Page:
CEO’s August Message – Hugh Chambers
This month I have had plenty of opportunities to give greater consideration to grassroots motorsport – and the diversity of the offering available to enjoy four wheeled thrills. Amongst my various responsibilities, I am a member of the FIA ASN Task Force. (By the way, for those unfamiliar with it, the term ASN stands for Association Sportive Nationale, or the country governing bodies of which there are 243 around the world; and which form the members of the FIA.)
This Task Force was set up by the Deputy President for Sport of the FIA, our UK representative on the World Motor Sport Council, Graham Stoker. It was created a few years ago with the mission to help ASNs to develop grassroots motorsport and encourage more people to take up the sport. It is times like this, listening to the state of development for most countries around the world, that make one appreciate just how advanced and established motorsport is in the UK. Many countries have less than 20 clubs and only a few hundred competitors. They lack the critical mass to be present across all of the disciplines, and certainly cannot boast the same engineering industry to provide any significant economic weight.
By contrast, our 720 clubs and 45,000 competitors put us in the top three in the world. And yet despite these vast disparities we share many of the same problems when it comes to grassroots motorsport. The fact is that there has been too little regard for the majority of our competitors, most of whom will compete 4-5 times (in a normal year) and spend a few thousand pounds on their hobby.
Although that seems like a pittance to the professional community, it has to be viewed in the context of regular people, with average means, and compared to most other sports that may only cost a few hundred pounds each year. Much has been made of trying to contain costs, and we will continue to pursue this goal, but with most categories the economics are difficult to erode (transportation, circuit fees, tyres, fuel).
But also, there is the sheer hassle of looking after a competition car, storing it and fettling it after every outing. Naturally for many, that last element is one of the main reasons why they love motorsport. But it is a clear barrier for a new generation of young city dwellers. At Shelsey Walsh last weekend I was treated to a wonderful time wandering around what must be one of the most picturesque paddocks anywhere, chatting to a wide variety of competitors.
Of course, there are the bespoke specials (the fastest run in the morning was achieved by a highly technical single seater weighing some 420 kgs and boasting an ex-Indy Car Cosworth engine running on methanol and producing 700+ bhp, but I digress), but the majority were running simple low cost machinery. There is a class for cars that must be driven to the venue and have very little scope for modification.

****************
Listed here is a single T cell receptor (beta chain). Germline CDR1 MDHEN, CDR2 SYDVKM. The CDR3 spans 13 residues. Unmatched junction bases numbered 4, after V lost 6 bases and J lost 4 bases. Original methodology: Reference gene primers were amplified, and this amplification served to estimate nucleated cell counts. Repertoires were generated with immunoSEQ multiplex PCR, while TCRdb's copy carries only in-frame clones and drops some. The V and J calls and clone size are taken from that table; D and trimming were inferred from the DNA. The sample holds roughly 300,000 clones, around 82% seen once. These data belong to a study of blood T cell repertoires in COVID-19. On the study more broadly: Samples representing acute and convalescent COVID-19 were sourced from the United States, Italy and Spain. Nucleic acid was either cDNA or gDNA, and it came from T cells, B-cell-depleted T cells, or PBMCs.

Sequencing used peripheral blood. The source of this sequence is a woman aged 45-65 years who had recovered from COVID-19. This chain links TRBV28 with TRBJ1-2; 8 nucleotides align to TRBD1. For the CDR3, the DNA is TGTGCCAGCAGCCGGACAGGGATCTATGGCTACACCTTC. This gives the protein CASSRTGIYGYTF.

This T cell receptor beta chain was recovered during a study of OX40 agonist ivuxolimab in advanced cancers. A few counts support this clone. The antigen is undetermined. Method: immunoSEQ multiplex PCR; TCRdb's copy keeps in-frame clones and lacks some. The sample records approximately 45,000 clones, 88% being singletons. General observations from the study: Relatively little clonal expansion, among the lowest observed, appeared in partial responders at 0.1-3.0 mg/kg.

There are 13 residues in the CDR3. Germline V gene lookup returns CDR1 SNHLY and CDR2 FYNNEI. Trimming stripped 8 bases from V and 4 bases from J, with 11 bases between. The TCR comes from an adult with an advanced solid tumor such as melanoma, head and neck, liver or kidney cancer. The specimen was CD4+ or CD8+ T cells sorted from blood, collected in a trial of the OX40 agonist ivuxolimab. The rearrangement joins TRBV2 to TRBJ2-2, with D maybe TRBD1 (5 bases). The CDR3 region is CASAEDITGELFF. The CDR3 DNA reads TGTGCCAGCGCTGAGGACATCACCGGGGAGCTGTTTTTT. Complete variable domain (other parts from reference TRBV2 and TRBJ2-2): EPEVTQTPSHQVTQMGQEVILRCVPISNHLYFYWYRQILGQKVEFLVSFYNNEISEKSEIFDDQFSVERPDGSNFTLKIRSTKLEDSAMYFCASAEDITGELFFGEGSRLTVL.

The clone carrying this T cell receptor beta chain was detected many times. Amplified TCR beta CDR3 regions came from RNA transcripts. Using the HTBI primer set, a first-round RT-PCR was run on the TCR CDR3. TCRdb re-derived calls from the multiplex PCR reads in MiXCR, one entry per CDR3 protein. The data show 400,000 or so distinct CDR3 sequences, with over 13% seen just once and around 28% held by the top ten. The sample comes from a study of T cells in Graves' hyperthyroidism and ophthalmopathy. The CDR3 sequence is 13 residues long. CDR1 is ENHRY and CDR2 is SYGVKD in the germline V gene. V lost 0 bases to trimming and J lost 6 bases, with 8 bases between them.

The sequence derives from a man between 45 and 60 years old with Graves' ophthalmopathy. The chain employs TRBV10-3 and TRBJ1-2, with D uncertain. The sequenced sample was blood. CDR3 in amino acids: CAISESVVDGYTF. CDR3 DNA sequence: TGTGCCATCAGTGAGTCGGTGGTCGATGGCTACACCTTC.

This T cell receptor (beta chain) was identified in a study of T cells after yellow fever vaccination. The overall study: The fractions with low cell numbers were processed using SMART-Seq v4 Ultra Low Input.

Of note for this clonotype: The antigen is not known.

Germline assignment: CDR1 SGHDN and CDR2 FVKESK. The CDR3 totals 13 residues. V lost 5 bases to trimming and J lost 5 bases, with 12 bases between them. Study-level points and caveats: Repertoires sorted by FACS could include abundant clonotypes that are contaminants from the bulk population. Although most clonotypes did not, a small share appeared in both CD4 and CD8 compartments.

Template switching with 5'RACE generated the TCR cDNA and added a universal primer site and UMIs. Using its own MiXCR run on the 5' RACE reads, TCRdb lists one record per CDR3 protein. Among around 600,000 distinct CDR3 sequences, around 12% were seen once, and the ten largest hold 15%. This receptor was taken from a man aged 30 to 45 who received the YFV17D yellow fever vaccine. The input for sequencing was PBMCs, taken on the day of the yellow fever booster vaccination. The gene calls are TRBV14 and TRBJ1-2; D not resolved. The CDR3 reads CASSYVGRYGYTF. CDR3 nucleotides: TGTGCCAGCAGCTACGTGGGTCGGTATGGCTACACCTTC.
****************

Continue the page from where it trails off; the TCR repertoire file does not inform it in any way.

And to cap it all, it is welcome practice for drivers to share their cars, even at the highest echelon. This is a practice used in autosolos to great effect, with parents and children sharing the experience, and friends splitting the prep and the costs. I think that there is a real opportunity to further expand the whole range of options for competing in the car that you drive to the venue.
Caterhams have been the vehicle of choice in this arena, but Suzuki Swifts are popular around the cones, and there was what looked like a very standard MG F heading up the hill on Sunday. The point is that you really don’t need to have a huge amount of technology, logistical complexity or cost to have fun in a car. Motorsport UK is currently advancing specific new ideas in this area that will allow more people to access the sport, with less cost and less time commitment. But still lots of fun.
At the other end of the spectrum, in the field of Rallycross, I am delighted to welcome Pat Doran and his team as the promoter of the revitalised Motorsport UK British Rallycross Championship 5 Nations Trophy Presented by Cooper Tires (to use its full title). Rallycross is a sector that previously enjoyed a high profile and has significant potential for the future. After all, it originated from a madefor-TV format, and grew to prominence after the cancellation of the RAC Rally in 1967, and through that drew a field of the top rally stars at Lydden Hill.
I take a personal pride in that particular event, as I fondly recall the late Andrew Cowan, driving one of my father’s works Hillman Imps at Lydden, so to be there for the launch last week was special. And just as it was recognised in 1967 that we need exposure with wider audiences, so Pat has led the way in repackaging the championship, with backing from Cooper Tires, as the 5 Nations Trophy. It is this type of smart thinking that is needed to draw together the core strengths of the sport and seek to present them in a fresh light.
Thanks to the added draw of Sir Chris Hoy and TT star John McGuinness, this is a championship and a sector of the sport that is really going places. So, while we all continue to endure a difficult time under the cloud of the coronavirus pandemic, the sport we love is thriving and innovating in exactly the way that our community does tend to adapt and excel. I hope that you and your families are well, keeping safe, and continuing to enjoy our sport together.
Hugh Chambers CEO, Motorsport UK